When looked like a skirt and they even

 

When it
comes to gender, especially when looking at fashion, there has always been a
set of rules as to how men and women should dress. There has been a constant influence
on our society suggesting that men and women should dress differently, but many
people believe that gender is irrelevant when it comes to fashion and you
should have the liberty to be able to wear whatever expresses you, no matter
who you are.

 

However, we
only believe this idea that men and women should dress differently as this is
what society has influenced us to believe. As Charles Jeffrey suggests, gender
is like an idea, it creates this perception of how a man and woman can look and
it’s such an interesting place to explore (Jeffrey 2018). This is something
that I am going to study to see what designers are doing today to break away
these gender stereotypes and create a post-gender and gender-neutral fashion
world.

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World Clothing and
Fashion: An Encyclopedia of History, Culture, and Social Influence, suggests
that gender stereotypes began at birth. In the late nineteenth, mothers in the
West began choosing frilly pink outfits for daughters and masculine blue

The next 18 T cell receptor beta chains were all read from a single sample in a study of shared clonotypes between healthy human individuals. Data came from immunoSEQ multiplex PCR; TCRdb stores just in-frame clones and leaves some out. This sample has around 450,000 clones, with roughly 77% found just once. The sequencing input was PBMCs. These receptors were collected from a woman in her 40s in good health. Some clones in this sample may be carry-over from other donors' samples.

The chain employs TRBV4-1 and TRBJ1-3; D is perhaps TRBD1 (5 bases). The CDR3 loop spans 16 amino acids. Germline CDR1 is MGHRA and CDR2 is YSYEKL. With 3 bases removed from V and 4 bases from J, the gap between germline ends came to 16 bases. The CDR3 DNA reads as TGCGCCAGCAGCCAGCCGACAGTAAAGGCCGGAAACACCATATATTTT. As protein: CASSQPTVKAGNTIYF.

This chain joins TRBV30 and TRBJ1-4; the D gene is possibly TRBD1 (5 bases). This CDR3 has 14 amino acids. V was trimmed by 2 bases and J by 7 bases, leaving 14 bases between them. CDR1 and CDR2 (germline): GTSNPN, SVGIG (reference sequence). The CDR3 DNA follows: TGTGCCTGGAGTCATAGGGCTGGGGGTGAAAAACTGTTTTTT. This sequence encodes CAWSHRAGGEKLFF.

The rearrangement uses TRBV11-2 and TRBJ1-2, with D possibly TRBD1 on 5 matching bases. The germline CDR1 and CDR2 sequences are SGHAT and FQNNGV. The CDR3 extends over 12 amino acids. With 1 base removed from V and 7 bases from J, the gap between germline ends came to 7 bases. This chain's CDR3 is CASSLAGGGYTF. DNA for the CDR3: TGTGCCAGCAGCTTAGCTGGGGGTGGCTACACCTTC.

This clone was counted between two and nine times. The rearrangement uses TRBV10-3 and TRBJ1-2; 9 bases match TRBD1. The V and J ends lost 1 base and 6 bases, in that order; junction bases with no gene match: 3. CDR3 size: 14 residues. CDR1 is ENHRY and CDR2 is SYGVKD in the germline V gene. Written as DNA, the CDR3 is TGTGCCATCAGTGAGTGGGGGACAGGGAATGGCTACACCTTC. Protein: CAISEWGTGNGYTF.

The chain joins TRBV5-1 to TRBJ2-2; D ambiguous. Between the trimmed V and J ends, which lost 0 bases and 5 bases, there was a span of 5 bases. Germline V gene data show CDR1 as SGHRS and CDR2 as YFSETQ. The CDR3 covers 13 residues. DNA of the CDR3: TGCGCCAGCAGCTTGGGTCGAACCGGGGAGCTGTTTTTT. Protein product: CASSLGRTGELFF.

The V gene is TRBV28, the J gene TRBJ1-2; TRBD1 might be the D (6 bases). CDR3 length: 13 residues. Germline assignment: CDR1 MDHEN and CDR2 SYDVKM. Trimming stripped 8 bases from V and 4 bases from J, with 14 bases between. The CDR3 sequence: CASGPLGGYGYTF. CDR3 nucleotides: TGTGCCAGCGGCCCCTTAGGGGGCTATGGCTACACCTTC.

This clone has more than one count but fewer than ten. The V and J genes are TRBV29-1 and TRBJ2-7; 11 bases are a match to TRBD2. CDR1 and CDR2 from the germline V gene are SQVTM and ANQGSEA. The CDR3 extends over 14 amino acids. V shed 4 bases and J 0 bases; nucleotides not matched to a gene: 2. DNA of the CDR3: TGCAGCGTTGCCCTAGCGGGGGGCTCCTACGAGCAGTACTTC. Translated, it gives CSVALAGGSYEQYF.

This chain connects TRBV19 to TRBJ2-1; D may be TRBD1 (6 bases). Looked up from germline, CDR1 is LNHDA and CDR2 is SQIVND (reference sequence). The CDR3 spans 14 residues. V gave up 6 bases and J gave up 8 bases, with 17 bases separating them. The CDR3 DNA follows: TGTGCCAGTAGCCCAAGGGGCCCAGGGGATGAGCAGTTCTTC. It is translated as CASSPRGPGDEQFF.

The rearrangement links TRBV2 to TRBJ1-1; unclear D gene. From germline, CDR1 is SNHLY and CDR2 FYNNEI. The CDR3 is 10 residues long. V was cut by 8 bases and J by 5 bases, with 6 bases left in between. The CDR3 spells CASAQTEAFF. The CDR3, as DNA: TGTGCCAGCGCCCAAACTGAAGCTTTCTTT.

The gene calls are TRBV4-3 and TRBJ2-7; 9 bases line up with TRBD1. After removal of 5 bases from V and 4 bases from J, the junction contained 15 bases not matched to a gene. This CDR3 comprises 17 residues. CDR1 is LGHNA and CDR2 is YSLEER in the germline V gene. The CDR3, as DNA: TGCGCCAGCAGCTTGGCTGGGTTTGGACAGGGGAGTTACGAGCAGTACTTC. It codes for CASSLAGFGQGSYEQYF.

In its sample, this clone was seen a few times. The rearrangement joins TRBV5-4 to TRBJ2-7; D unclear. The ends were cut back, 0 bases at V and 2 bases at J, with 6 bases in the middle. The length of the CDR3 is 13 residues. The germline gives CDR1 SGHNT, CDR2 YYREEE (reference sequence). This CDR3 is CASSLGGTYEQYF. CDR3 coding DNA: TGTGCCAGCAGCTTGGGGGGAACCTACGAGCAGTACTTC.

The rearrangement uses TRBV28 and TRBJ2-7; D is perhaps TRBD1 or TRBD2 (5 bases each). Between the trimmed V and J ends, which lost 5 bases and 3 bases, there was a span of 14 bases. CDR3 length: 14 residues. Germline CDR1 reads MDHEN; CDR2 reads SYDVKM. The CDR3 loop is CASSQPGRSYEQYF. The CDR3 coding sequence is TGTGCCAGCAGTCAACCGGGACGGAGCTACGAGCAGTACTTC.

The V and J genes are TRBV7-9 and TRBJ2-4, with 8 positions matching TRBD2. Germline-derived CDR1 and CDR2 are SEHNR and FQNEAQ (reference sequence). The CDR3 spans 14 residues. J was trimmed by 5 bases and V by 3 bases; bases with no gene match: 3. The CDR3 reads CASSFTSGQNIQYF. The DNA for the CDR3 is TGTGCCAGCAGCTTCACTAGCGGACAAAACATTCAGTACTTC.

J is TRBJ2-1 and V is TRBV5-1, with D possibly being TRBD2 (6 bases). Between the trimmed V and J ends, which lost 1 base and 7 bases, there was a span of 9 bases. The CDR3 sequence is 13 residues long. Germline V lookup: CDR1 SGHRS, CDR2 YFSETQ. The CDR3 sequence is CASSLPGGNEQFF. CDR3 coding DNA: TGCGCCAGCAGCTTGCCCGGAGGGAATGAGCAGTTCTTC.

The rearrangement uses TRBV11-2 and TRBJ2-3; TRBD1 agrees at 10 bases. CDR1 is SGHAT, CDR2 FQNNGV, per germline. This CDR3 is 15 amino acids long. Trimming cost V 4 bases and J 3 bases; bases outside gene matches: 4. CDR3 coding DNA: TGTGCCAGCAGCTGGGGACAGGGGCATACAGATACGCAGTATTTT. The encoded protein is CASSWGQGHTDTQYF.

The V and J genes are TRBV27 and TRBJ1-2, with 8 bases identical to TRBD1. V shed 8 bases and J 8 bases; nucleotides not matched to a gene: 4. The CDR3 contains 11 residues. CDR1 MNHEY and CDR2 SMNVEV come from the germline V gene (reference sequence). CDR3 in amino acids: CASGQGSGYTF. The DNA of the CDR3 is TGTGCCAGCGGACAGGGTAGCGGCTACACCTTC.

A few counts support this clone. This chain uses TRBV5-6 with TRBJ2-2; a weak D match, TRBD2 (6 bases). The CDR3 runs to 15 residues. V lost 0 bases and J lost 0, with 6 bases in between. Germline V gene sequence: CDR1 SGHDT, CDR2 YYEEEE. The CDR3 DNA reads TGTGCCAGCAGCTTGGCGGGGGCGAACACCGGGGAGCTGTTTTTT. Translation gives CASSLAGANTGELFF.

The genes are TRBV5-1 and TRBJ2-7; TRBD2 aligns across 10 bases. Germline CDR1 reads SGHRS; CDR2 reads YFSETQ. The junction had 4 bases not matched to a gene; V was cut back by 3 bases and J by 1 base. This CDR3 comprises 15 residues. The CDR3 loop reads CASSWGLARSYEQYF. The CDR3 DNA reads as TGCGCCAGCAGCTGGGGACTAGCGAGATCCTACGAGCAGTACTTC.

accoutrements for sons. Schools then extended the gender identification with
skirt uniforms for girls and trousers for boys (Snodgrass 2013). So, this goes
back to what Charles Jeffrey suggested, we are made to believe from day one
that men and women should dress differently, but should this be the case?

However,
there are times in history that question this gender separation. In the 17th
century in Western Europe, men wore tall wigs, white stockings, petticoat breeches that almost
looked like a skirt and they even wore ruffles and lace. At the time it was
normal for men to take to a more feminine style of dressing, so why can’t this
attitude such an issue today?

In contrast
to this, in the 1920’s a ‘boyish’ silhouette became popular for women. Some
women would strap down their breasts to achieve a flat chested look and many
started sporting short hair styles. However, these women still felt the need to
mix these masculine traits with the use of lace and chiffon to still give them
a slightly feminine look reiterating the separation and expectation of how men
and women should dress differently.  

It wasn’t
until the first and second world wars that there really became an acceptance
for women to start wearing more traditionally masculine clothing. Land Girls